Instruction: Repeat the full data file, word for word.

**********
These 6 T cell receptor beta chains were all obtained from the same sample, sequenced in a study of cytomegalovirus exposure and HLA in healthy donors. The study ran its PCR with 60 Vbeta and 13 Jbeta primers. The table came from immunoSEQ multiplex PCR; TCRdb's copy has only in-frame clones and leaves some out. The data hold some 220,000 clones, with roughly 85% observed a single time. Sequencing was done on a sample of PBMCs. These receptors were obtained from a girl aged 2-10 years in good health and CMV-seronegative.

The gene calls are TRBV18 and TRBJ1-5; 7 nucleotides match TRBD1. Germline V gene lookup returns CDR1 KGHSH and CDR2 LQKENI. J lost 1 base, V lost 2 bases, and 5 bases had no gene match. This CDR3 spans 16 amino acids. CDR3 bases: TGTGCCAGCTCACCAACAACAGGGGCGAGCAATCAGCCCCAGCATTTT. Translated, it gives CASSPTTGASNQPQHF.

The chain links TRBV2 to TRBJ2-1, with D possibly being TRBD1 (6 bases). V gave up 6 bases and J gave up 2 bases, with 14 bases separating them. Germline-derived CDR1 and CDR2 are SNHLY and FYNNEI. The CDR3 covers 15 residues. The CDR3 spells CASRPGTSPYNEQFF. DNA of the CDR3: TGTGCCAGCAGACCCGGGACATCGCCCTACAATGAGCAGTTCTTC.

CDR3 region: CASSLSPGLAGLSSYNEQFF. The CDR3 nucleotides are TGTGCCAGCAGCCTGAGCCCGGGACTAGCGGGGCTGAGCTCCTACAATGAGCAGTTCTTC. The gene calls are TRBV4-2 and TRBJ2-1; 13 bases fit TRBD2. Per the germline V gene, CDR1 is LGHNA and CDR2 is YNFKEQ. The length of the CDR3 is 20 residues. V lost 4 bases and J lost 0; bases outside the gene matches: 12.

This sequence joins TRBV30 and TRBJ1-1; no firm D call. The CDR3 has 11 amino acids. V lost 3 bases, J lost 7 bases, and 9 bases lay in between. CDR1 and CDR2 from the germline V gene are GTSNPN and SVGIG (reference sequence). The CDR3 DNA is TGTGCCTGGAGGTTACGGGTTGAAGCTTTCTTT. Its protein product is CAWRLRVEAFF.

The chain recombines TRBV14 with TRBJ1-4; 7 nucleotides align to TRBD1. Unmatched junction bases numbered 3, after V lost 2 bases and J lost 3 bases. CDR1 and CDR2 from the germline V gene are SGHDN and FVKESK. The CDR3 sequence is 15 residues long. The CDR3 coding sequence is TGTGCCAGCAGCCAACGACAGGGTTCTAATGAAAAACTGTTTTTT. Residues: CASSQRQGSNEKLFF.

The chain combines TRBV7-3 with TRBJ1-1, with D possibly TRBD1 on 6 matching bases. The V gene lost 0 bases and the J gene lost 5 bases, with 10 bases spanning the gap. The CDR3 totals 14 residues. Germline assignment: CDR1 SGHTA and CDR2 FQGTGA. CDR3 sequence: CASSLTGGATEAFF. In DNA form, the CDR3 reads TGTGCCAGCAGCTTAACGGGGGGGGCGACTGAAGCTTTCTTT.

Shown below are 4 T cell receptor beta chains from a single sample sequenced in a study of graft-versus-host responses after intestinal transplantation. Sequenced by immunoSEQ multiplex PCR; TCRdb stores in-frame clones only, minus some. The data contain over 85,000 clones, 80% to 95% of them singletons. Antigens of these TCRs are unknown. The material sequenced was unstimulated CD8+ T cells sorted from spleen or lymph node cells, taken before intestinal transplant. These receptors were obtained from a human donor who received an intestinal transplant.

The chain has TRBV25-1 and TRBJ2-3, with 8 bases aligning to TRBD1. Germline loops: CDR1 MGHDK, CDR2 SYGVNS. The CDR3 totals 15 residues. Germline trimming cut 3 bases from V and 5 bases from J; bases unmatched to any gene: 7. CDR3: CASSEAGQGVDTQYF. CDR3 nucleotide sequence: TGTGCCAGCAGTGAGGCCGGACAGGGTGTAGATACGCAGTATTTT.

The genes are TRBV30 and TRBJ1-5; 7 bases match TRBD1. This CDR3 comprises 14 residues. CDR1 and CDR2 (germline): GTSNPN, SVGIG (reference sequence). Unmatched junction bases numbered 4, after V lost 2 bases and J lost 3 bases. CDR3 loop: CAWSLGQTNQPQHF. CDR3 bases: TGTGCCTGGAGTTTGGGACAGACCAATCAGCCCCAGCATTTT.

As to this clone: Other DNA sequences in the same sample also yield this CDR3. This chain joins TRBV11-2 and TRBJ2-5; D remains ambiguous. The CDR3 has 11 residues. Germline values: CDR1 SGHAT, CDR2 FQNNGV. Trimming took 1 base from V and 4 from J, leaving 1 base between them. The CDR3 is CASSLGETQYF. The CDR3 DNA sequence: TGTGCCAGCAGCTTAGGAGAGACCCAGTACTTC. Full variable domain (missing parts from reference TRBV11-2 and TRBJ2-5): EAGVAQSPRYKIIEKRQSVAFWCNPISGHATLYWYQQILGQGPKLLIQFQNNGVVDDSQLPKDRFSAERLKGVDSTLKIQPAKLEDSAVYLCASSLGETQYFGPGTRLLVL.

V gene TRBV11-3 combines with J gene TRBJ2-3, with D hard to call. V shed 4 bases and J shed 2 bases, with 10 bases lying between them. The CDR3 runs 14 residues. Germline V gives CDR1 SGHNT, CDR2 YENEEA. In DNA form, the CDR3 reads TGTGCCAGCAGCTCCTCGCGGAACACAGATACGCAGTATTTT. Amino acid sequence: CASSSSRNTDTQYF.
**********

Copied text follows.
These 6 T cell receptor beta chains were all obtained from the same sample, sequenced in a study of cytomegalovirus exposure and HLA in healthy donors. The study ran its PCR with 60 Vbeta and 13 Jbeta primers. The table came from immunoSEQ multiplex PCR; TCRdb's copy has only in-frame clones and leaves some out. The data hold some 220,000 clones, with roughly 85% observed a single time. Sequencing was done on a sample of PBMCs. These receptors were obtained from a girl aged 2-10 years in good health and CMV-seronegative.

The gene calls are TRBV18 and TRBJ1-5; 7 nucleotides match TRBD1. Germline V gene lookup returns CDR1 KGHSH and CDR2 LQKENI. J lost 1 base, V lost 2 bases, and 5 bases had no gene match. This CDR3 spans 16 amino acids. CDR3 bases: TGTGCCAGCTCACCAACAACAGGGGCGAGCAATCAGCCCCAGCATTTT. Translated, it gives CASSPTTGASNQPQHF.

The chain links TRBV2 to TRBJ2-1, with D possibly being TRBD1 (6 bases). V gave up 6 bases and J gave up 2 bases, with 14 bases separating them. Germline-derived CDR1 and CDR2 are SNHLY and FYNNEI. The CDR3 covers 15 residues. The CDR3 spells CASRPGTSPYNEQFF. DNA of the CDR3: TGTGCCAGCAGACCCGGGACATCGCCCTACAATGAGCAGTTCTTC.

CDR3 region: CASSLSPGLAGLSSYNEQFF. The CDR3 nucleotides are TGTGCCAGCAGCCTGAGCCCGGGACTAGCGGGGCTGAGCTCCTACAATGAGCAGTTCTTC. The gene calls are TRBV4-2 and TRBJ2-1; 13 bases fit TRBD2. Per the germline V gene, CDR1 is LGHNA and CDR2 is YNFKEQ. The length of the CDR3 is 20 residues. V lost 4 bases and J lost 0; bases outside the gene matches: 12.

This sequence joins TRBV30 and TRBJ1-1; no firm D call. The CDR3 has 11 amino acids. V lost 3 bases, J lost 7 bases, and 9 bases lay in between. CDR1 and CDR2 from the germline V gene are GTSNPN and SVGIG (reference sequence). The CDR3 DNA is TGTGCCTGGAGGTTACGGGTTGAAGCTTTCTTT. Its protein product is CAWRLRVEAFF.

The chain recombines TRBV14 with TRBJ1-4; 7 nucleotides align to TRBD1. Unmatched junction bases numbered 3, after V lost 2 bases and J lost 3 bases. CDR1 and CDR2 from the germline V gene are SGHDN and FVKESK. The CDR3 sequence is 15 residues long. The CDR3 coding sequence is TGTGCCAGCAGCCAACGACAGGGTTCTAATGAAAAACTGTTTTTT. Residues: CASSQRQGSNEKLFF.

The chain combines TRBV7-3 with TRBJ1-1, with D possibly TRBD1 on 6 matching bases. The V gene lost 0 bases and the J gene lost 5 bases, with 10 bases spanning the gap. The CDR3 totals 14 residues. Germline assignment: CDR1 SGHTA and CDR2 FQGTGA. CDR3 sequence: CASSLTGGATEAFF. In DNA form, the CDR3 reads TGTGCCAGCAGCTTAACGGGGGGGGCGACTGAAGCTTTCTTT.

Shown below are 4 T cell receptor beta chains from a single sample sequenced in a study of graft-versus-host responses after intestinal transplantation. Sequenced by immunoSEQ multiplex PCR; TCRdb stores in-frame clones only, minus some. The data contain over 85,000 clones, 80% to 95% of them singletons. Antigens of these TCRs are unknown. The material sequenced was unstimulated CD8+ T cells sorted from spleen or lymph node cells, taken before intestinal transplant. These receptors were obtained from a human donor who received an intestinal transplant.

The chain has TRBV25-1 and TRBJ2-3, with 8 bases aligning to TRBD1. Germline loops: CDR1 MGHDK, CDR2 SYGVNS. The CDR3 totals 15 residues. Germline trimming cut 3 bases from V and 5 bases from J; bases unmatched to any gene: 7. CDR3: CASSEAGQGVDTQYF. CDR3 nucleotide sequence: TGTGCCAGCAGTGAGGCCGGACAGGGTGTAGATACGCAGTATTTT.

The genes are TRBV30 and TRBJ1-5; 7 bases match TRBD1. This CDR3 comprises 14 residues. CDR1 and CDR2 (germline): GTSNPN, SVGIG (reference sequence). Unmatched junction bases numbered 4, after V lost 2 bases and J lost 3 bases. CDR3 loop: CAWSLGQTNQPQHF. CDR3 bases: TGTGCCTGGAGTTTGGGACAGACCAATCAGCCCCAGCATTTT.

As to this clone: Other DNA sequences in the same sample also yield this CDR3. This chain joins TRBV11-2 and TRBJ2-5; D remains ambiguous. The CDR3 has 11 residues. Germline values: CDR1 SGHAT, CDR2 FQNNGV. Trimming took 1 base from V and 4 from J, leaving 1 base between them. The CDR3 is CASSLGETQYF. The CDR3 DNA sequence: TGTGCCAGCAGCTTAGGAGAGACCCAGTACTTC. Full variable domain (missing parts from reference TRBV11-2 and TRBJ2-5): EAGVAQSPRYKIIEKRQSVAFWCNPISGHATLYWYQQILGQGPKLLIQFQNNGVVDDSQLPKDRFSAERLKGVDSTLKIQPAKLEDSAVYLCASSLGETQYFGPGTRLLVL.

V gene TRBV11-3 combines with J gene TRBJ2-3, with D hard to call. V shed 4 bases and J shed 2 bases, with 10 bases lying between them. The CDR3 runs 14 residues. Germline V gives CDR1 SGHNT, CDR2 YENEEA. In DNA form, the CDR3 reads TGTGCCAGCAGCTCCTCGCGGAACACAGATACGCAGTATTTT. Amino acid sequence: CASSSSRNTDTQYF.